Western Herbs


Vaccinium Macrocarpon


Indigenous Americans used cranberries in poultices for treating wounds and blood poisoning. American sailors and colonists used cranberries to prevent scurvy, similar to the use of citrus by the British. They also used cranberries and their leaves for various conditions including blood disorders, stomach ailments, liver problems, fever, swollen glands, and mumps.

Cranberry is a native fruit of North America. Nowadays, almost 98% of the world's supply is cultivated in natural and artificial bogs in the northern United States and Canada. Cranberry extract is prepared from its ripe fruit.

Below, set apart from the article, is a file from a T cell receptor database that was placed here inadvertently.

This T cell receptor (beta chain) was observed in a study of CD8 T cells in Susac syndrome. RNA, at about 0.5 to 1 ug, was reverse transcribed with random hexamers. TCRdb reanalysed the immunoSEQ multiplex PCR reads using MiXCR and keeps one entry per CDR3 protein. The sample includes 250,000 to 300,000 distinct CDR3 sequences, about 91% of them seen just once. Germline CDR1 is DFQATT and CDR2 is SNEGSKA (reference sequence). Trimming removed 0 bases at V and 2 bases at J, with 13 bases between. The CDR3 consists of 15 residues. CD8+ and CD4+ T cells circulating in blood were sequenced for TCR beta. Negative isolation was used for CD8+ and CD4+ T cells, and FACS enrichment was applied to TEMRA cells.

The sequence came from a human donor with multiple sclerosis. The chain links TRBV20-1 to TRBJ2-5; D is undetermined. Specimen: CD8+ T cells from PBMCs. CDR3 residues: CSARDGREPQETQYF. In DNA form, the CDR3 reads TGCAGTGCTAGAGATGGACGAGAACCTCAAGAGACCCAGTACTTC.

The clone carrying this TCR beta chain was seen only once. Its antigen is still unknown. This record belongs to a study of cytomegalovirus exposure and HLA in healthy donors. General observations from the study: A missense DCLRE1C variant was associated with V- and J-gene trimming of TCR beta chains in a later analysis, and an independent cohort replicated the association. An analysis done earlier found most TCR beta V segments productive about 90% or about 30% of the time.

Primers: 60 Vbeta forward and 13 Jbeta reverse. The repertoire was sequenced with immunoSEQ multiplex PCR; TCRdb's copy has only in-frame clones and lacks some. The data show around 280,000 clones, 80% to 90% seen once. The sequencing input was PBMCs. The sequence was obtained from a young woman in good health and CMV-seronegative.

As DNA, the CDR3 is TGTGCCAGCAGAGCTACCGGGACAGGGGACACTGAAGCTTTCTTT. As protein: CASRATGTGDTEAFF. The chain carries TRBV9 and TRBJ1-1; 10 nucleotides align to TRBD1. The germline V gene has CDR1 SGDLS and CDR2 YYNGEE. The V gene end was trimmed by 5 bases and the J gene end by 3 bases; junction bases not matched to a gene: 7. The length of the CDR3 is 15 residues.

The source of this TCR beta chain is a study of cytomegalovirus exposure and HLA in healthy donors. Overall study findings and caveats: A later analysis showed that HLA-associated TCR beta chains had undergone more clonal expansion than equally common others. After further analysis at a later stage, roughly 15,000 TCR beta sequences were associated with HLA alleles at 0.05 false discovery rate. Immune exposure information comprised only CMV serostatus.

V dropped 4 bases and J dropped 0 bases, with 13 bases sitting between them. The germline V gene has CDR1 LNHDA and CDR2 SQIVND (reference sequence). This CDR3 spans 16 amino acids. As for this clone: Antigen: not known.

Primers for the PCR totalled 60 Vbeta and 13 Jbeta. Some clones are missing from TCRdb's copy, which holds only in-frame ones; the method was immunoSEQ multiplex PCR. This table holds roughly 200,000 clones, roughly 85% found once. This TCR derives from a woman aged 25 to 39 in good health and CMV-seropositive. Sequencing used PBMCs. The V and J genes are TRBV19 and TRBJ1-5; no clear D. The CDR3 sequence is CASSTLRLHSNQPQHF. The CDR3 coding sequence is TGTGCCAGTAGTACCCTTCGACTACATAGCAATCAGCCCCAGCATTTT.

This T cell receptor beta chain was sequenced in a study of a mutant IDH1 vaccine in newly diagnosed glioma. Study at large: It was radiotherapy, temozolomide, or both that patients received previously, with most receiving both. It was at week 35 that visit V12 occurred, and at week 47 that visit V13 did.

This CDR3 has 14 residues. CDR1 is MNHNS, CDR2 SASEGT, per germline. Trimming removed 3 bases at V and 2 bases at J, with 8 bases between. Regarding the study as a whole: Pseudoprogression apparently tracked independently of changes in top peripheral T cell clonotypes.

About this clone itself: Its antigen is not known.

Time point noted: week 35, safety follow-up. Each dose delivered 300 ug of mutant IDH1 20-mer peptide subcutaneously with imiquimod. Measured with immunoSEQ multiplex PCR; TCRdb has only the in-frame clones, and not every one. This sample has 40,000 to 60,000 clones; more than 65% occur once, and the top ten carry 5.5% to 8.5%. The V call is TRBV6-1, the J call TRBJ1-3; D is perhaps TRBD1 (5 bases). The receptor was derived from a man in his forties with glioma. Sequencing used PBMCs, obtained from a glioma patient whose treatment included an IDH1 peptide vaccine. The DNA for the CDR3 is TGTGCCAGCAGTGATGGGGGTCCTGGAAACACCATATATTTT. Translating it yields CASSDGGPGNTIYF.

Traditional Usage
Cranberry can reduce the occurrence of urinary tract infections, therefore lessening the need for repeated antibiotic use and associated side effects, such as vulvovaginal candidiasis. It is believed that cranberry works by inhibiting the adherence of harmful microorganisms to the lining of the bladder and urethra, thus preventing colonisation of these sites. In Chinese medicine, cranberry is considered to be an astringent and a tonic, affecting the kidney, bladder and liver meridians to supplement kidney chi and strengthen the liver and kidneys.

*The Content is not intended to be a substitute for professional medical advice, diagnosis, or treatment. Please always seek the advice of your physician or other qualified health provider with any questions you may have regarding a medical condition.